Vodafone Australia in massive data leakage controversy

Filed Under: Data loss, Law & order, Mobile, Podcast, Privacy

Australian media giant Fairfax went public over the weekend with dramatic claims that customer data from mobile phone company Vodafone Australia is routinely falling into the wrong hands, thanks to lax database security.

According to Fairfax, Vodafone's customer database is accessible to all its dealers over the internet, with the result that any dealer can look up extensive amounts of personally identifiable information (PII), together with call and SMS history, for any customer.

The Sydney Morning Herald says that unscrupulous password-holders have been offering what amounts to "pay-per-view" access to customer data to third parties.

Individuals, claims the Herald, are buying information to keep track of their spouses, whilst "criminal groups [are] paying for the private information of some Vodafone customers to stand over them". (Standover is the chillingly descriptive Australian vernacular for intimidation and extortion.)

This story is a disappointing echo of the so-called WikiLeaks "Cablegate" drama. In this case, it is claimed that a single person, with the lowly rank of PFC (Lance Corporal), was able to access, and to copy unencrypted, three decades' worth of secret US State Department diplomatic cables.

Organisational data shouldn't be accessible in an all-or-nothing fashion like this. It isn't fair to the organisation, and it definitely isn't fair to its customers.

Learn more about what you can do to avoid a "Cablegate" moment in your business in this ZDNet Patch Monday interview with Sydney's popular "opinionated and irreverent writer, broadcaster and consultant", Stilgherrian:

If you haven't yet started thinking about how to divide-and-conquer your corporate data - and how to divide-and-conquer the adminstration of that data - then why not make it a 2011 New Year's Resolution to do so?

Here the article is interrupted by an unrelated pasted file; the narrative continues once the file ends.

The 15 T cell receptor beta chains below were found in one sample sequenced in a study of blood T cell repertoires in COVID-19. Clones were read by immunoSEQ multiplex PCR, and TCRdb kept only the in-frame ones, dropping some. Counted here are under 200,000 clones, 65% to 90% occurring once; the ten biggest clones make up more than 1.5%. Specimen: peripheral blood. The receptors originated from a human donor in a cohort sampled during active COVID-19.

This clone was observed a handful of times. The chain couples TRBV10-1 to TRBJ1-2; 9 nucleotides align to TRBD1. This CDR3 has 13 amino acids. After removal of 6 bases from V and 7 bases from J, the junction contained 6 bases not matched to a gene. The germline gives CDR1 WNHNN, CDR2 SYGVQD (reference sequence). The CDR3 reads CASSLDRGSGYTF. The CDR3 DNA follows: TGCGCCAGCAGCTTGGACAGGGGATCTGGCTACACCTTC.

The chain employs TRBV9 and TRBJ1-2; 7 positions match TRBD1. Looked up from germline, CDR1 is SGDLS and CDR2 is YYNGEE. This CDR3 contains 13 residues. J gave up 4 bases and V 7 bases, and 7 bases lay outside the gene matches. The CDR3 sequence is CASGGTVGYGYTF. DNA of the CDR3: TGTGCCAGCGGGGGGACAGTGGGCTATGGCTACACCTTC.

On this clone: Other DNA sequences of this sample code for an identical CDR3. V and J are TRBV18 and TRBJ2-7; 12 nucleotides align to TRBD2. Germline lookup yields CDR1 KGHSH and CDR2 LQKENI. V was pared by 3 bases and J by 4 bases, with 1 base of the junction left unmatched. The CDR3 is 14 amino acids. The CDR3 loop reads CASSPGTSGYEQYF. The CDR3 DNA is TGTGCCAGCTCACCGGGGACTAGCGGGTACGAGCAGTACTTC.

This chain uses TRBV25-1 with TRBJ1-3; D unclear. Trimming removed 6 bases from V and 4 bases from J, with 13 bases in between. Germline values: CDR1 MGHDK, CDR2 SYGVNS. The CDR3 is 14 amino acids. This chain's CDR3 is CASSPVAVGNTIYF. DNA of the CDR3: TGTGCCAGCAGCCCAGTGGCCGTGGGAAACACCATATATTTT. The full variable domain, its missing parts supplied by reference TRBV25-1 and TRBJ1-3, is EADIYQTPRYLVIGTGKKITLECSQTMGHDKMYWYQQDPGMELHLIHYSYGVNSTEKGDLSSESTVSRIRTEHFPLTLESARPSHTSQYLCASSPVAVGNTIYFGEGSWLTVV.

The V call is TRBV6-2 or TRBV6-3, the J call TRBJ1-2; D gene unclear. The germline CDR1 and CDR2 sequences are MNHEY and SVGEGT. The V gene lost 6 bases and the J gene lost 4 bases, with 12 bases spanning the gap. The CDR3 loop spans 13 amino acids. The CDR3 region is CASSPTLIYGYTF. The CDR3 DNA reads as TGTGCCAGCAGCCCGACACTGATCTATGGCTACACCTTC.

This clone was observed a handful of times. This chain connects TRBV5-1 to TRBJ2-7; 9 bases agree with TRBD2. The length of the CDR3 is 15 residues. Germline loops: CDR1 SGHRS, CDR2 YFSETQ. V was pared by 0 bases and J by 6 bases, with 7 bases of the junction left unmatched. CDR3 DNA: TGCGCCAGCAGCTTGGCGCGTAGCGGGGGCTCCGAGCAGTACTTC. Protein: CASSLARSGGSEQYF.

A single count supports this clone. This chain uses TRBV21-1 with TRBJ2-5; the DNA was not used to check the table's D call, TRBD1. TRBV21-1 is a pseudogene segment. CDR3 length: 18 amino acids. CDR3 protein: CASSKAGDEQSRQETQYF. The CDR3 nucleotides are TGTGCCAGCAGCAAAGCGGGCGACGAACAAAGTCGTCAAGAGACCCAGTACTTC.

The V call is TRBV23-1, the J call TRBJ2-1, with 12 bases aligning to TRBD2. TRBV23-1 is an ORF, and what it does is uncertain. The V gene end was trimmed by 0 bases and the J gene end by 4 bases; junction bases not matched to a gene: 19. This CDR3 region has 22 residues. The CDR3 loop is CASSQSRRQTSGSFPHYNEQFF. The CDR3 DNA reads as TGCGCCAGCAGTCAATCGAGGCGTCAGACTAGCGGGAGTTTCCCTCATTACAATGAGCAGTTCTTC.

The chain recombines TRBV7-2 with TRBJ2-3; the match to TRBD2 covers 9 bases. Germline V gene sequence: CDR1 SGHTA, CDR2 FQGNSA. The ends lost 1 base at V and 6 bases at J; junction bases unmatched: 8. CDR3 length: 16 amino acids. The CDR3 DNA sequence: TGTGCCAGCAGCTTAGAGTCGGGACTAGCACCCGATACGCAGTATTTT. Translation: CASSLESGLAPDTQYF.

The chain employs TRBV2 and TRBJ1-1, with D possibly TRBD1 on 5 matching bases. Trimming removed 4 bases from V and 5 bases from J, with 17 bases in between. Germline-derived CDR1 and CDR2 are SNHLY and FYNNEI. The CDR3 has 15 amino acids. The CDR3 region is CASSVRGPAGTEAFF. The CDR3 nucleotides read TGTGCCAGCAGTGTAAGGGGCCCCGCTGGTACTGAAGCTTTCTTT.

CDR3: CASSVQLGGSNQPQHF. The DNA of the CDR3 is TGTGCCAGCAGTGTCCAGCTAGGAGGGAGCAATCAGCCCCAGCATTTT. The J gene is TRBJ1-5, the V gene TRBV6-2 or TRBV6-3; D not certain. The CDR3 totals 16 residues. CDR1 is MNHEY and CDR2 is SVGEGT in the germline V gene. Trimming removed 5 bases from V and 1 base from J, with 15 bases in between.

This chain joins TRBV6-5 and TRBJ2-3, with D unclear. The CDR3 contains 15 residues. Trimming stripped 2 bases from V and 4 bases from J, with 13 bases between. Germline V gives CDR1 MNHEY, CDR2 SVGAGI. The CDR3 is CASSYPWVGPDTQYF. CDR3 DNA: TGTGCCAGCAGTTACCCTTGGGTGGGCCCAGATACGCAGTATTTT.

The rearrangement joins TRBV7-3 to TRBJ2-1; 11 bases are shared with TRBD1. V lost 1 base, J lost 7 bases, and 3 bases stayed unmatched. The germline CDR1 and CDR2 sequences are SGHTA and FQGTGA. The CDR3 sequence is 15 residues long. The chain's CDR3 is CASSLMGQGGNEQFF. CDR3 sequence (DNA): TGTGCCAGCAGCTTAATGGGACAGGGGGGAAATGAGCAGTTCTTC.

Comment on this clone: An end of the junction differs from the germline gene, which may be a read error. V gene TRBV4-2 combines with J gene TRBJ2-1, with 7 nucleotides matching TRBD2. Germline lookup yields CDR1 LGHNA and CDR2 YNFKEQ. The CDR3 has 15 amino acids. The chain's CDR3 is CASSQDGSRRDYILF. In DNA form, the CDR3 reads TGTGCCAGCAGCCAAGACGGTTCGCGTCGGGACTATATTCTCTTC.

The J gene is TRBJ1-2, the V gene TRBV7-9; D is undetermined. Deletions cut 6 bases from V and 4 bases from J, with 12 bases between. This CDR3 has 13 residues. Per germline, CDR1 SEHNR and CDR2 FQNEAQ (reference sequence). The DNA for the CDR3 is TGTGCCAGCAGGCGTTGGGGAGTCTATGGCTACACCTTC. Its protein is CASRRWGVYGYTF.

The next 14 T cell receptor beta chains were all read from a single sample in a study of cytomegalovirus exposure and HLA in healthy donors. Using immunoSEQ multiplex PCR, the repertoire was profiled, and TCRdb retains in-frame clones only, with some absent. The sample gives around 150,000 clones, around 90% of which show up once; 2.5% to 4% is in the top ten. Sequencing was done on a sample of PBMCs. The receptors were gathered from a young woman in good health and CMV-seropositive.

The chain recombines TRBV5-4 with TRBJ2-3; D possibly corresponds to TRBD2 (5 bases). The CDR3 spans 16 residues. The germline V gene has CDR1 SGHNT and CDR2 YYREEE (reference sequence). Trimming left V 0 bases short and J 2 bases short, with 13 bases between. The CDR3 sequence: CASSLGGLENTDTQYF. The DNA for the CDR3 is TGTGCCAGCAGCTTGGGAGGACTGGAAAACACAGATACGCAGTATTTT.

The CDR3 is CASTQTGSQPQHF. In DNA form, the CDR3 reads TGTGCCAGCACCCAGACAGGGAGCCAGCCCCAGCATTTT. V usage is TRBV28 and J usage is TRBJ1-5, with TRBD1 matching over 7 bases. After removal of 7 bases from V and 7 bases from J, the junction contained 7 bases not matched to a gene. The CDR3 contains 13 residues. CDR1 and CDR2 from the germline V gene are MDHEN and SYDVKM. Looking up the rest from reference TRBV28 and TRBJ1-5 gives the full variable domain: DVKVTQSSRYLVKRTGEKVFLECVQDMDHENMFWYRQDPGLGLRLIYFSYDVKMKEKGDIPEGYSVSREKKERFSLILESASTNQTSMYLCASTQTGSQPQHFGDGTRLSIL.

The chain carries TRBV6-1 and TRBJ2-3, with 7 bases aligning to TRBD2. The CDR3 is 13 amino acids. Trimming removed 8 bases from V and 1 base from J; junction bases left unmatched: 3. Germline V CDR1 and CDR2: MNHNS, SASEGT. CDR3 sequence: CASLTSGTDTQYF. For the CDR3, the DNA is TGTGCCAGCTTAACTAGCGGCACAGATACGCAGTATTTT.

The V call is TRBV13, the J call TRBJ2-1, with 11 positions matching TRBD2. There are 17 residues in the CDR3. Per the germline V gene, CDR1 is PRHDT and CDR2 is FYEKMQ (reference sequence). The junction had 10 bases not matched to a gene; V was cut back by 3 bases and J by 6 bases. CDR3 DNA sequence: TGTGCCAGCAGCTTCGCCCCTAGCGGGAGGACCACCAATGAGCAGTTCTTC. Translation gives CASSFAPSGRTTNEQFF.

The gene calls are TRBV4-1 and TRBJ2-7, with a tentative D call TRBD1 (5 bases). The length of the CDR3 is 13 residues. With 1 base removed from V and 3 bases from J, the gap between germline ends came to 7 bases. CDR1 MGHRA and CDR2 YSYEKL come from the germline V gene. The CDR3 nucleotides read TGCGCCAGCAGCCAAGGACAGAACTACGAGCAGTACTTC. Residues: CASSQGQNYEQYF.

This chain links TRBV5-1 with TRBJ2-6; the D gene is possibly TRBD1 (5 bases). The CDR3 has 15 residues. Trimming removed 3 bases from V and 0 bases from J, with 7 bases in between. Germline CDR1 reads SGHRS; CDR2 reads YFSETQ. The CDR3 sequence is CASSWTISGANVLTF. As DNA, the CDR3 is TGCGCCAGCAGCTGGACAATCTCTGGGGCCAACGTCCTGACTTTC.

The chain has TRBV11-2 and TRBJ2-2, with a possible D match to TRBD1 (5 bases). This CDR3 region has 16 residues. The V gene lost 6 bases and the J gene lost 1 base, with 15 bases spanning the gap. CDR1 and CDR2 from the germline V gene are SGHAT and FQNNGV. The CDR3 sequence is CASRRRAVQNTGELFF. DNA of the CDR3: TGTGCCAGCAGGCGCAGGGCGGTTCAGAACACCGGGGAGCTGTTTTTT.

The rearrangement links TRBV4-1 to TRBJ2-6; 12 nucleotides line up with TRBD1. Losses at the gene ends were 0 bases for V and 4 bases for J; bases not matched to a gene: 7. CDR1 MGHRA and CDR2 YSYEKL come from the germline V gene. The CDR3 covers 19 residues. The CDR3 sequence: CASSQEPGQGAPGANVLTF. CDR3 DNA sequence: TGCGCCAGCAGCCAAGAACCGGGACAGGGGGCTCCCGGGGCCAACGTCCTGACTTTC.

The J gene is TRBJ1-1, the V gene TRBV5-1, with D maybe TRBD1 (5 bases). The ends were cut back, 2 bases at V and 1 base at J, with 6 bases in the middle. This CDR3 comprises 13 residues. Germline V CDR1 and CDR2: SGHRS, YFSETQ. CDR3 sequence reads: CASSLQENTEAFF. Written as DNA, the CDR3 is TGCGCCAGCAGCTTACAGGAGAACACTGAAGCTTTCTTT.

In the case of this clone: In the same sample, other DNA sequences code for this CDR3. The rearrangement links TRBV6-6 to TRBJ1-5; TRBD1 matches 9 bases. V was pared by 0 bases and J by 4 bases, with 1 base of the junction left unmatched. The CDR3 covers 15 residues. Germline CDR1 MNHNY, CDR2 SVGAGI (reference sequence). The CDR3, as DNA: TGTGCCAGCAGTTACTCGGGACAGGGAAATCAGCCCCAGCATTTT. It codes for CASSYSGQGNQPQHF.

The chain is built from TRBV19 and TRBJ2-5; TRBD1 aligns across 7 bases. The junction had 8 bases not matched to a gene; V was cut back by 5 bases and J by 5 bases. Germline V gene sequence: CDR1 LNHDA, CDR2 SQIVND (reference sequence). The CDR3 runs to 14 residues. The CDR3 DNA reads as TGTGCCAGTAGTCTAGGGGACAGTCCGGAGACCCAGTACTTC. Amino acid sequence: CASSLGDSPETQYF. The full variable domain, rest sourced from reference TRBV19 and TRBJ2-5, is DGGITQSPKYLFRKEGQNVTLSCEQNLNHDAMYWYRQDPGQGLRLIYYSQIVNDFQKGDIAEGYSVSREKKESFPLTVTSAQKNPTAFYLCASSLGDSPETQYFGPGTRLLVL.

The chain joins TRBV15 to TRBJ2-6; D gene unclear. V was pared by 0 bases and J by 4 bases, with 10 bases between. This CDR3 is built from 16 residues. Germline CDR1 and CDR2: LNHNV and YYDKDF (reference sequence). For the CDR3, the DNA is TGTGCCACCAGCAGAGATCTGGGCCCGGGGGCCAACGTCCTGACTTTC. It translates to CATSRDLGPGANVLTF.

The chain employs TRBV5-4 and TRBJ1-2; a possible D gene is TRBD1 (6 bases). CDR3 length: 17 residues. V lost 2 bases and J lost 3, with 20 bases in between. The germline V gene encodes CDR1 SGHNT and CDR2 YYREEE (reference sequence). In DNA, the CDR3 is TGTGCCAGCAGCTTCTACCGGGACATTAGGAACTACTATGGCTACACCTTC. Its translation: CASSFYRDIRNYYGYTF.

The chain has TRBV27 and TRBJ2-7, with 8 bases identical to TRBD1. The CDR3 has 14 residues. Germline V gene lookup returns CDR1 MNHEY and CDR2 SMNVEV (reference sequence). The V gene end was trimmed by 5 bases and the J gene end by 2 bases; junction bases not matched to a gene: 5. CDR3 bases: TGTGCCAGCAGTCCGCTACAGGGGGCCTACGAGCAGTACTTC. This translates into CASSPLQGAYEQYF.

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5 Responses to Vodafone Australia in massive data leakage controversy

  1. Dromana · 1729 days ago

    Im beyond disgusted!! i received a txt this morning saying, Vodafone Breach!! WTF!!!! Ive been such an advocate for years....Im signing out officially, my contract ends in July!!! How can a successful business not do the ONE thing that is a PRIORITY, protect customers....not happy

  2. Jackie Chan · 1729 days ago

    So, Vodafone are now saying it is a ‘one off’ and that no one else can access their systems…So why is it a simple search on google gains you access to the vodafone front door?
    As posted on Whirlpool here: http://forums.whirlpool.net.au/forum-replies.cfm?...
    Sure it may not be access to everything, but it is the front door, and only a step away from the rest of the information :/

  3. Thu Win · 1729 days ago

    Is this vodaphone Australia only? How about the uk branch? Are they affected?

    • Paul Ducklin · 1729 days ago

      Don't know. If you're a Vodafone UK customer, why not ask them :-)

      By the way, my intention here is not to heap opprobrium on Vodafone - let's wait and see what emerges over the next week or so before we decide exactly how good or bad this whole situation is - but to remind sysadmins and CEOs that...

      ...there for at least some of them, there is a reminder in all of this along the lines of "there, but for the grace of God, go I."

      I have a sinking feeling that many organisations have "embraced" Web 2.0 by taking internal database systems which are "protected" merely by limiting the number of people who can access them (rather than by reliably regulating the depth and breadth of what they can access) and extending the business value of those databases by relaxing the limits on how many people can access them, and from where.

      Problem with that is that the original "security" wasn't right in the first place. You can get away with security through obscurity only as long as the obscurity is not merely obscure but opaque. That's not very long on today's internet - just ask Mr Assange :-)

  4. Shellshocked · 1728 days ago

    Anyone want to buy a Vodafone store.. Mine's now for sale... 20c is all I will get for it now... Thanks Vodafone you've destroyed my life!

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About the author

Paul Ducklin is a passionate security proselytiser. (That's like an evangelist, but more so!) He lives and breathes computer security, and would be happy for you to do so, too. Paul won the inaugural AusCERT Director's Award for Individual Excellence in Computer Security in 2009. Follow him on Twitter: @duckblog